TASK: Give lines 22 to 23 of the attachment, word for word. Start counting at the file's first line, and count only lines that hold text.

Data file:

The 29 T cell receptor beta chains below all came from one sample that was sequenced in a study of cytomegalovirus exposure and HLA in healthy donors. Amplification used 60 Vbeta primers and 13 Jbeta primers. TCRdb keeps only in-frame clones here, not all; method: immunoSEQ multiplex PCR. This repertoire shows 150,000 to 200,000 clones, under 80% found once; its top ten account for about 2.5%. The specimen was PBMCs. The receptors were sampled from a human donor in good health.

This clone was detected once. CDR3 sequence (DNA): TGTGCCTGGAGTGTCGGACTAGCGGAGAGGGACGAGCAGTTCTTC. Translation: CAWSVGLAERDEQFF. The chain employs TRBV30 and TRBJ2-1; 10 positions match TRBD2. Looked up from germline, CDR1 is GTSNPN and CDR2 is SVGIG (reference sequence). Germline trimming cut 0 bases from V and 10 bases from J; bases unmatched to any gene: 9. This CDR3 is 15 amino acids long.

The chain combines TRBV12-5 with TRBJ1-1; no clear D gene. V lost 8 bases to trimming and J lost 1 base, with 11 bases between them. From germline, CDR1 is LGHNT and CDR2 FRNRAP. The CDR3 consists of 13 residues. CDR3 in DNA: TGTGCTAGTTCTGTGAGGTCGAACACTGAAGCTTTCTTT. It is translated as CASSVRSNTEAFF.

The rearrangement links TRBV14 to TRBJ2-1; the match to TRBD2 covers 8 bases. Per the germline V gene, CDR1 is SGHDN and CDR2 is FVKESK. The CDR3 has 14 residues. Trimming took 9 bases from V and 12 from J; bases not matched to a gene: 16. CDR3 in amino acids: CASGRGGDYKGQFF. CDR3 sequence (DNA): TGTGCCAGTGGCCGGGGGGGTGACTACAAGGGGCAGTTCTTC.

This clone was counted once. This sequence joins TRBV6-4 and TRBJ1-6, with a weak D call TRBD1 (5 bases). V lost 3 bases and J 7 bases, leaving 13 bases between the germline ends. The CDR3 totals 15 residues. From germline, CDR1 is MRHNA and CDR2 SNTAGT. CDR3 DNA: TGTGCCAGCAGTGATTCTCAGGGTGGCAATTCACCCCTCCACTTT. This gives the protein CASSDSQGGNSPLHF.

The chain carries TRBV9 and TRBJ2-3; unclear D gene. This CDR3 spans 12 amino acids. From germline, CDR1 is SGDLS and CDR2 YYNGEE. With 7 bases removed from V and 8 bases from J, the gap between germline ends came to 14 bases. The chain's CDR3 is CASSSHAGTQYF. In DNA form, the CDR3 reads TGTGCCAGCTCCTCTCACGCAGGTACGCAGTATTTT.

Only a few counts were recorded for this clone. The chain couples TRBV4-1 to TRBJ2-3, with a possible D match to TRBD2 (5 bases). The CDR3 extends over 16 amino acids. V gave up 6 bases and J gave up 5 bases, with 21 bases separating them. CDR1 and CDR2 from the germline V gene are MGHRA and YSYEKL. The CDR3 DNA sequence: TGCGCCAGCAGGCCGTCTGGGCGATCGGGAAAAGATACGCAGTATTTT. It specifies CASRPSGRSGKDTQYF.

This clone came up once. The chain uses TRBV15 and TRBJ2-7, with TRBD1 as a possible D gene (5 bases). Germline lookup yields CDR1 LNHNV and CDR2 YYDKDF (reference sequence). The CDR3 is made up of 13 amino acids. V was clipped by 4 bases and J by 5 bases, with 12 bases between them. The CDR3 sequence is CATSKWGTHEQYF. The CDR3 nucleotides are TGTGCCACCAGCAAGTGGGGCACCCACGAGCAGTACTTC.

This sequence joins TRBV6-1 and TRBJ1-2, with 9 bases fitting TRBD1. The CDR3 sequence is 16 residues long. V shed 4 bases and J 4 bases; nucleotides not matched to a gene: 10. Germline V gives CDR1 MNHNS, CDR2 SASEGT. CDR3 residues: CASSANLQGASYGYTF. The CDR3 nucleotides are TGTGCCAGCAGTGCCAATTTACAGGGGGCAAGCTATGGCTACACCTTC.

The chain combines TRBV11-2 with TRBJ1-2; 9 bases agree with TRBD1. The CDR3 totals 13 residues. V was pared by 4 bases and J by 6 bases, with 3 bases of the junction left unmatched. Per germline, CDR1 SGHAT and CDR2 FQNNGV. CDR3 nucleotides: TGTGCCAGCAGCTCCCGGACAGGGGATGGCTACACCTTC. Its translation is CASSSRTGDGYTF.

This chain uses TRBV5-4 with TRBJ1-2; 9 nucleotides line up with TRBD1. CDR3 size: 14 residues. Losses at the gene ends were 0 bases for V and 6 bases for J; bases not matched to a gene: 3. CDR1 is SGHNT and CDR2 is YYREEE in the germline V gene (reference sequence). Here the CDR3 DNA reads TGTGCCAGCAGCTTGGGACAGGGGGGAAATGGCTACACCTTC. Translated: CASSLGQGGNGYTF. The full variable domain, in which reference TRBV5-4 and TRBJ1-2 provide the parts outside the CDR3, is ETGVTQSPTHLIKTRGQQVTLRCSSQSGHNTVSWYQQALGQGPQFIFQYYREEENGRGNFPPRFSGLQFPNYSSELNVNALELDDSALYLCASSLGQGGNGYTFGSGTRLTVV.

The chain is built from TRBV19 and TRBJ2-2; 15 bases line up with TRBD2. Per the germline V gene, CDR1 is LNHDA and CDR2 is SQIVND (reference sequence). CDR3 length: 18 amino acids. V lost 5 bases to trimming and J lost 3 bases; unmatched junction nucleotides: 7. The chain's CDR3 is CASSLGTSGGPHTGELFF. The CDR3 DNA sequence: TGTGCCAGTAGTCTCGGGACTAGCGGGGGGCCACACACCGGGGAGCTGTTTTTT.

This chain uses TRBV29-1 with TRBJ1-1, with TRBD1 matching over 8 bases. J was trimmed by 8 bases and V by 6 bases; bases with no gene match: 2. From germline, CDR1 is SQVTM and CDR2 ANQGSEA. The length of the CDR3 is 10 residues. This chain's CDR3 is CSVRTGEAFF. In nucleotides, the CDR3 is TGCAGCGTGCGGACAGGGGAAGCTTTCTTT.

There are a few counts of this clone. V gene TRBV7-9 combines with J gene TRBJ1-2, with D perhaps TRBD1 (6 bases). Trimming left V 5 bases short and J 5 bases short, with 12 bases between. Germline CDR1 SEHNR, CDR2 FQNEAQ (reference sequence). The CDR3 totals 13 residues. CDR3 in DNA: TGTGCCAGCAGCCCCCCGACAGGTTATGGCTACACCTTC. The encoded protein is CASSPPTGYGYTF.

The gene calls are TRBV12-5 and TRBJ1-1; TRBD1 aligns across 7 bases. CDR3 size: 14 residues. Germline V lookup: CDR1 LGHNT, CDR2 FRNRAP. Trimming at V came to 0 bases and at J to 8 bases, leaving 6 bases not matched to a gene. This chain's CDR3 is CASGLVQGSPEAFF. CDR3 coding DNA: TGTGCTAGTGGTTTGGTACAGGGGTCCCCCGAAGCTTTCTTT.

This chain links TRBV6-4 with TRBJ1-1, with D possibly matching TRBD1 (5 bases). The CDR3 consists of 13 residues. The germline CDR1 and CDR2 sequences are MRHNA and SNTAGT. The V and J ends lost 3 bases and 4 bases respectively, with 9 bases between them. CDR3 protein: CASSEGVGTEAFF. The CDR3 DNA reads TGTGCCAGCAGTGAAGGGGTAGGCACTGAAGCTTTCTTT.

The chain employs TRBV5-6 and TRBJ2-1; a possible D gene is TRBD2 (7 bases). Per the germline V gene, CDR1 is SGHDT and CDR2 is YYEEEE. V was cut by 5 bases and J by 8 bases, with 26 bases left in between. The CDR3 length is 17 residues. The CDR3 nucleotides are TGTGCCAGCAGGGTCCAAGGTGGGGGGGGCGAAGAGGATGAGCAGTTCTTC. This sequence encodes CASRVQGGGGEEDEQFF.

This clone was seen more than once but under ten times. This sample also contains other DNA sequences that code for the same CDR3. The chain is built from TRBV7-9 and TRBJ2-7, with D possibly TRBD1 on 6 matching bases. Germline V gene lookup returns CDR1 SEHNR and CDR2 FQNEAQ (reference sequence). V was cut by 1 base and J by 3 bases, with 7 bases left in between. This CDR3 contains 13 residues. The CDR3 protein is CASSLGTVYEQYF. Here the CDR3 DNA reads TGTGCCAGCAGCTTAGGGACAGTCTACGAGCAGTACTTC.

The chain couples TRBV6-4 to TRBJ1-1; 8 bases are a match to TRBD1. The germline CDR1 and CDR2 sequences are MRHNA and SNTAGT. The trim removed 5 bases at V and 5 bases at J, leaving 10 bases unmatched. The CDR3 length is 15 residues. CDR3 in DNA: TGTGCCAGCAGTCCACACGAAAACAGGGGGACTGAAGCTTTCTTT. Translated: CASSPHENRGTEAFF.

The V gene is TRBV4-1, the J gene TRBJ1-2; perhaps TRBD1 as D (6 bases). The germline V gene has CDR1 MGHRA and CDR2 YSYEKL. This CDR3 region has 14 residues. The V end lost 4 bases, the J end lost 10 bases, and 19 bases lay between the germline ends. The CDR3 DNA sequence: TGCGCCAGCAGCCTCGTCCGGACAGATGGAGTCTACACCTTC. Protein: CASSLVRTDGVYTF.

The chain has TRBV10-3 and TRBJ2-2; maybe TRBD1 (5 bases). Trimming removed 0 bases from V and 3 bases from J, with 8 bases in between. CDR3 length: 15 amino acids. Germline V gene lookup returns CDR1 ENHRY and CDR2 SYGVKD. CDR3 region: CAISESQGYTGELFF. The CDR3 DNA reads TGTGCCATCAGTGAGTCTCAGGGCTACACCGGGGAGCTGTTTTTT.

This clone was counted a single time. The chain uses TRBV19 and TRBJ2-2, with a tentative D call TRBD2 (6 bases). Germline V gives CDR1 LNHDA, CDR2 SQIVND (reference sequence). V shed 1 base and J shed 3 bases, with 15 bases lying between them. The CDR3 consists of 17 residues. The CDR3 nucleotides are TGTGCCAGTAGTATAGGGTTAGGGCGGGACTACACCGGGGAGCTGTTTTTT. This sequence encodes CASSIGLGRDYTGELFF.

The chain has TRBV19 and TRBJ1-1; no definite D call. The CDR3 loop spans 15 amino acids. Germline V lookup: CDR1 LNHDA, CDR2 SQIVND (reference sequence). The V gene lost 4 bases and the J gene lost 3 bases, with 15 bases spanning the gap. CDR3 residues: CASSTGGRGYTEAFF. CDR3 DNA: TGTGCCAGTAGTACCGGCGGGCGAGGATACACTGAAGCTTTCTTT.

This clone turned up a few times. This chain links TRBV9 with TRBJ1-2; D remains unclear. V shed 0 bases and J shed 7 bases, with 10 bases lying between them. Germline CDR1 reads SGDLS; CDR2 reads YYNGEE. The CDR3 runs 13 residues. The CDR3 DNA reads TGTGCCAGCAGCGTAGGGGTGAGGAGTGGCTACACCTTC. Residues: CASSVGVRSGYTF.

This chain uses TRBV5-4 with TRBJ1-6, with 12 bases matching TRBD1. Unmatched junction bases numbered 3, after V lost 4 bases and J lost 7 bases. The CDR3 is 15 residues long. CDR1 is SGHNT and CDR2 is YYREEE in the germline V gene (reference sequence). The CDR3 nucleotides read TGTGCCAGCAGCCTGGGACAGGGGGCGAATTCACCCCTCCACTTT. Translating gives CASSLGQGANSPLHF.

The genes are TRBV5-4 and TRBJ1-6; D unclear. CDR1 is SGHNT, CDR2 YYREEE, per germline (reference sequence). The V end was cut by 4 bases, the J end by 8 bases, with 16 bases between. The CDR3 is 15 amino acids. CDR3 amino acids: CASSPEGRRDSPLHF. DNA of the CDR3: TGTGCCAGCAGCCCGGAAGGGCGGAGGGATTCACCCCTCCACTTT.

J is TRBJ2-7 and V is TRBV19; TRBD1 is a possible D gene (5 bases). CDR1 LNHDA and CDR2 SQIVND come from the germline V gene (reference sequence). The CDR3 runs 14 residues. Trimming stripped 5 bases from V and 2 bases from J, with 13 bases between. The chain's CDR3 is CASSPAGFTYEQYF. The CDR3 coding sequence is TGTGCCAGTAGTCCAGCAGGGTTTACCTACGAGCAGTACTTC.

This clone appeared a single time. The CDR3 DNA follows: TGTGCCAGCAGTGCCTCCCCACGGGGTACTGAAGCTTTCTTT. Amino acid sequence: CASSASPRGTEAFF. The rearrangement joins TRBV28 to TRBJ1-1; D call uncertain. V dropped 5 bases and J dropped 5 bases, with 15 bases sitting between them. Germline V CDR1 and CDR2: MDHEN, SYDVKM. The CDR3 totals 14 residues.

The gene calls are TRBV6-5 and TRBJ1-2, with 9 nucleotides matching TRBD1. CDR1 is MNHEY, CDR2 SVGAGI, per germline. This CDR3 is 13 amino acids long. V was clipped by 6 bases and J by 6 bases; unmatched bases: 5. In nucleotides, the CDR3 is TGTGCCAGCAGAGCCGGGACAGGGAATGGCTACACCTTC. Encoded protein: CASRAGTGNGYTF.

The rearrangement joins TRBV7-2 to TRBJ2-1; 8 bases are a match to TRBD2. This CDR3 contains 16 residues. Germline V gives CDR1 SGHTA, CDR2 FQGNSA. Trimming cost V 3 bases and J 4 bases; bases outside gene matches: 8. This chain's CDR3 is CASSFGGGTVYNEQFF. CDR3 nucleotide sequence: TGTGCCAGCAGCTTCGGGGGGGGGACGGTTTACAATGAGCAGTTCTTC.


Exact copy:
This clone was counted a single time. The chain uses TRBV19 and TRBJ2-2, with a tentative D call TRBD2 (6 bases). Germline V gives CDR1 LNHDA, CDR2 SQIVND (reference sequence). V shed 1 base and J shed 3 bases, with 15 bases lying between them. The CDR3 consists of 17 residues. The CDR3 nucleotides are TGTGCCAGTAGTATAGGGTTAGGGCGGGACTACACCGGGGAGCTGTTTTTT. This sequence encodes CASSIGLGRDYTGELFF.

The chain has TRBV19 and TRBJ1-1; no definite D call. The CDR3 loop spans 15 amino acids. Germline V lookup: CDR1 LNHDA, CDR2 SQIVND (reference sequence). The V gene lost 4 bases and the J gene lost 3 bases, with 15 bases spanning the gap. CDR3 residues: CASSTGGRGYTEAFF. CDR3 DNA: TGTGCCAGTAGTACCGGCGGGCGAGGATACACTGAAGCTTTCTTT.